Most of the supermarkets have had to enlist the help and support of the banks in making their break into this industry through partnership relationships. Sainsbury’s Bank is an established joint venture with Lloyds Banking Group. M&S Money’s new banking service is half-owned by HSBC and the recently re-branded Asda Money is using a variety of different providers to offer its range of services.
Continue reading "Will supermarkets sweep up in banking?" »
Years after the collapse of Lehman Brothers and the beginning of the global financial crisis, UK banks are still suffering from the repercussions. Regulatory pressures born from the crisis are sharply increasing the cost of doing business in the sector, and dangerously eroding return on equity (ROE). The new regulations, most of which are yet to come into full effect, have the double effect of both shifting the weight in favour of non deposit products, therefore reducing sources of interest based income, and curbing traditional sources of non–interest income.
However, whilst these regulations are forcing banks into shrinking their balance sheets, the UK market is increasingly presenting profitable lending opportunities. The immediate result is an unmet demand for lending, which has made the market suddenly more appealing for a varied set of new players. Overseas banks, start-up businesses and UK companies looking to expand into financial services are taking advantage of this window of opportunity, reversing a decennial trend of market consolidation and suddenly making the UK bank sector a much more competitive field. Consequently, growth opportunities are scarce and both incumbents and new players are engaged in the difficult game of securing the most profitable customers in the market.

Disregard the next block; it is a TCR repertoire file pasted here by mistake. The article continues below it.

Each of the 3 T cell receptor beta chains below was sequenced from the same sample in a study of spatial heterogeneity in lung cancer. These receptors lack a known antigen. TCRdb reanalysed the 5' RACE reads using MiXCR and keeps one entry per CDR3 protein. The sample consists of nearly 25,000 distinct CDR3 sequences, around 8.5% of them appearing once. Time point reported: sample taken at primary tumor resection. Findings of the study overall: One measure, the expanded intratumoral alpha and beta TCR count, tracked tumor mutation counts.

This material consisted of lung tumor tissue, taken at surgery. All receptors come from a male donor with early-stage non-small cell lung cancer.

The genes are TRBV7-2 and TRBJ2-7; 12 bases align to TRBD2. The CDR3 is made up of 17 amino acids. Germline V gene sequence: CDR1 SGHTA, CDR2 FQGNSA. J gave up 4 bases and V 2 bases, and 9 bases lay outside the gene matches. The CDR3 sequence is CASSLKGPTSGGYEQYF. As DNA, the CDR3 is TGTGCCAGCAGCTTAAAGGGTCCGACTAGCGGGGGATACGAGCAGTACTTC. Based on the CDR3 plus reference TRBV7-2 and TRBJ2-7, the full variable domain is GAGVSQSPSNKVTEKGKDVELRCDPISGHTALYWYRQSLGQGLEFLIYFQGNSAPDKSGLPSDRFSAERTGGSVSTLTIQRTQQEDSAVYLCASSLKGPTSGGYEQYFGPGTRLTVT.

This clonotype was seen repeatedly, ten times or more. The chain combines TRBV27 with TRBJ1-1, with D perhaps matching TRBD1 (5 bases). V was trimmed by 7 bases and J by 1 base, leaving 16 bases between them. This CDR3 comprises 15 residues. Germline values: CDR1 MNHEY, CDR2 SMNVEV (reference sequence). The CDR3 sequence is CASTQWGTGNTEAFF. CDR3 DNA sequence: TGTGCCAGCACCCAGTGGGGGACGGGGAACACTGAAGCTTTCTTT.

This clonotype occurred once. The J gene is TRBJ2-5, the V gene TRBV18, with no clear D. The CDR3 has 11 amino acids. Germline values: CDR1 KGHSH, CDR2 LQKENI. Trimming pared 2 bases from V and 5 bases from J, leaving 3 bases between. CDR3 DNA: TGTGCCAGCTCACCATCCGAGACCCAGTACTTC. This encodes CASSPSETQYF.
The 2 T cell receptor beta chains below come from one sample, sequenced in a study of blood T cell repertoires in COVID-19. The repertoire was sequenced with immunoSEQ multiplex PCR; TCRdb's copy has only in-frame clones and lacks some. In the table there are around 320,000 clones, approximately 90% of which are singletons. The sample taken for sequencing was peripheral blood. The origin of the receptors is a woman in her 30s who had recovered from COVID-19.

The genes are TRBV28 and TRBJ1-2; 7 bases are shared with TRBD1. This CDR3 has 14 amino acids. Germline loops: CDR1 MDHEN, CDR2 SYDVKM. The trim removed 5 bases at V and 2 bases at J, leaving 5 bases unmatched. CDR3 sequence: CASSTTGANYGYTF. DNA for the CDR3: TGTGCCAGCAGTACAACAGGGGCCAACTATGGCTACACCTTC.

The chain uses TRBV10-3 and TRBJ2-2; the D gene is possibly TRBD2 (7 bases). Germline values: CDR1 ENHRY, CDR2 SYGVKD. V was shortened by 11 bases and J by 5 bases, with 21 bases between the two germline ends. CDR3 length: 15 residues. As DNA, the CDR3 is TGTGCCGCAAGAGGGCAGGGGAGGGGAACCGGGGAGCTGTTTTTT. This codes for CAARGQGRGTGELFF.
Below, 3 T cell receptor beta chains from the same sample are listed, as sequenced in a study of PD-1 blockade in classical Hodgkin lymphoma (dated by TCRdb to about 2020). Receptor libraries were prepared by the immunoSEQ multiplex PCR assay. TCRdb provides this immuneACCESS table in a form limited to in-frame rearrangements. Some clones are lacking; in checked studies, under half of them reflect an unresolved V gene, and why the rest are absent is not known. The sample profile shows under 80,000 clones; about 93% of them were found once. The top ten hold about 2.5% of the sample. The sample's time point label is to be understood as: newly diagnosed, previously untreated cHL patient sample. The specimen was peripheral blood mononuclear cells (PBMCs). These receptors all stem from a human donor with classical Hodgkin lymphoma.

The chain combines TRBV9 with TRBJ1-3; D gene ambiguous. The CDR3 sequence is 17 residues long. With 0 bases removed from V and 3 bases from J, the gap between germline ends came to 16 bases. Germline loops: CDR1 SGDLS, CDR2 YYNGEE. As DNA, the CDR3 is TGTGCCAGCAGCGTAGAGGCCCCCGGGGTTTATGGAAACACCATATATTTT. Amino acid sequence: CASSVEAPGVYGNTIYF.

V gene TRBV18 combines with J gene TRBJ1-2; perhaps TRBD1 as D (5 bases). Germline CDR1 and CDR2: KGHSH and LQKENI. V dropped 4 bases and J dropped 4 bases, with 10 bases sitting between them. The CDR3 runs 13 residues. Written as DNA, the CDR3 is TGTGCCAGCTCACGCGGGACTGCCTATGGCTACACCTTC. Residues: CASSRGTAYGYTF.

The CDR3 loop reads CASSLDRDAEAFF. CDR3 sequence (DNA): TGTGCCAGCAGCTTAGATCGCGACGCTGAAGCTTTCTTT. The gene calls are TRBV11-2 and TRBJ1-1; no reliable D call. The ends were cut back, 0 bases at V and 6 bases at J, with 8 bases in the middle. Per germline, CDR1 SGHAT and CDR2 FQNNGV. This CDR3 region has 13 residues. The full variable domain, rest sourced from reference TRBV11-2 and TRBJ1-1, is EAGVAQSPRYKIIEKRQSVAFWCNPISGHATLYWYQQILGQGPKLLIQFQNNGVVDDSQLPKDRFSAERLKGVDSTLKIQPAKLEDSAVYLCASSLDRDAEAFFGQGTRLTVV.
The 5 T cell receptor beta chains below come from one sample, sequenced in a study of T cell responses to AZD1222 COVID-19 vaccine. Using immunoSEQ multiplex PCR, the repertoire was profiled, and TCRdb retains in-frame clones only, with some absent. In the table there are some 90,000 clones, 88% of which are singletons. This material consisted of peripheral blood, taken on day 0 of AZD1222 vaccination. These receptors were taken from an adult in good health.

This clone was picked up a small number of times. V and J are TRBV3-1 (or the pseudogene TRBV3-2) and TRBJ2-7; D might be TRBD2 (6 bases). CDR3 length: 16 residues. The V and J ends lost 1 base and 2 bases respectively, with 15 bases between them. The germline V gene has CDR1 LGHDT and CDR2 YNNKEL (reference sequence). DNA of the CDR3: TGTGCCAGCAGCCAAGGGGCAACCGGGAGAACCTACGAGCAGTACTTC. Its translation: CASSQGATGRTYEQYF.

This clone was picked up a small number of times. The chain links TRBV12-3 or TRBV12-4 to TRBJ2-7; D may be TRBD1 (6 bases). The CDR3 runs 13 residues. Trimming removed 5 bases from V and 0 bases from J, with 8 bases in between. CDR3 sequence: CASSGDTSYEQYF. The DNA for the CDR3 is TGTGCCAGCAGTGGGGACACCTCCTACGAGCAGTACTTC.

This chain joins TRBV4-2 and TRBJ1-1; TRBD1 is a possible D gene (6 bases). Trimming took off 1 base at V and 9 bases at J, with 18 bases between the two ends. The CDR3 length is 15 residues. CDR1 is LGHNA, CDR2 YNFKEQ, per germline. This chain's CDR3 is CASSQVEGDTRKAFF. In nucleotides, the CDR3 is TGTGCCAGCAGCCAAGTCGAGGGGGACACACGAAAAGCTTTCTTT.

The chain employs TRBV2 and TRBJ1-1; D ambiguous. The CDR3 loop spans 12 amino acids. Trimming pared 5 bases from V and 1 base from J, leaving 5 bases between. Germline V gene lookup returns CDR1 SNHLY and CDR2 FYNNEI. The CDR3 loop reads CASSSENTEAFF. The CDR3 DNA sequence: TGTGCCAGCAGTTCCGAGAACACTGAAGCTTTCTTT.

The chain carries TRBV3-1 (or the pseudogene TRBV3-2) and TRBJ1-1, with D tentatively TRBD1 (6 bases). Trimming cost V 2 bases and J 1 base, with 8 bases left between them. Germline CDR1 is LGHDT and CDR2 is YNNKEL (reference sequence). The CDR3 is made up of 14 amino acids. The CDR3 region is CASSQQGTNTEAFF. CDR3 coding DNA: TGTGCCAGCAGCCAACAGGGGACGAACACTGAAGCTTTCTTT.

Continue reading "A hidden opportunity for UK Retail Banks" »
An issue that has claimed many headlines over the last 12 months is payment protection insurance (PPI), a product that has been widely sold across the financial services industry for many years. PPI is the most complained about insurance product ever sold in the UK and financial services companies are setting aside billions to repay those who were mis sold PPI.
What is PPI? Payment protection insurance (sometimes called ’loan protection’) covers loan or debt repayments in the event of certain problems – for example, if you are unable to work because of illness or if you are made redundant. How these policies work and the benefits they offer, vary from organisation to organisation and from policy to policy. Payment protection policies are usually sold as part of a deal when consumers take out a loan, mortgage or credit card.
Why are people complaining? It has come to light that hundreds of thousands of policies may have been mis-sold to consumers for lots of different reasons – the two main ones being: 1) consumers have tried to make use of their policy by claiming on it and have been turned down, often due to small print they were unaware of; 2) consumers did not actually know they had taken out the policy or it was ‘forced’ on them at the time they took out the core product, such as a loan or mortgage.
Continue reading "Payment protection insurance – what’s the big deal?" »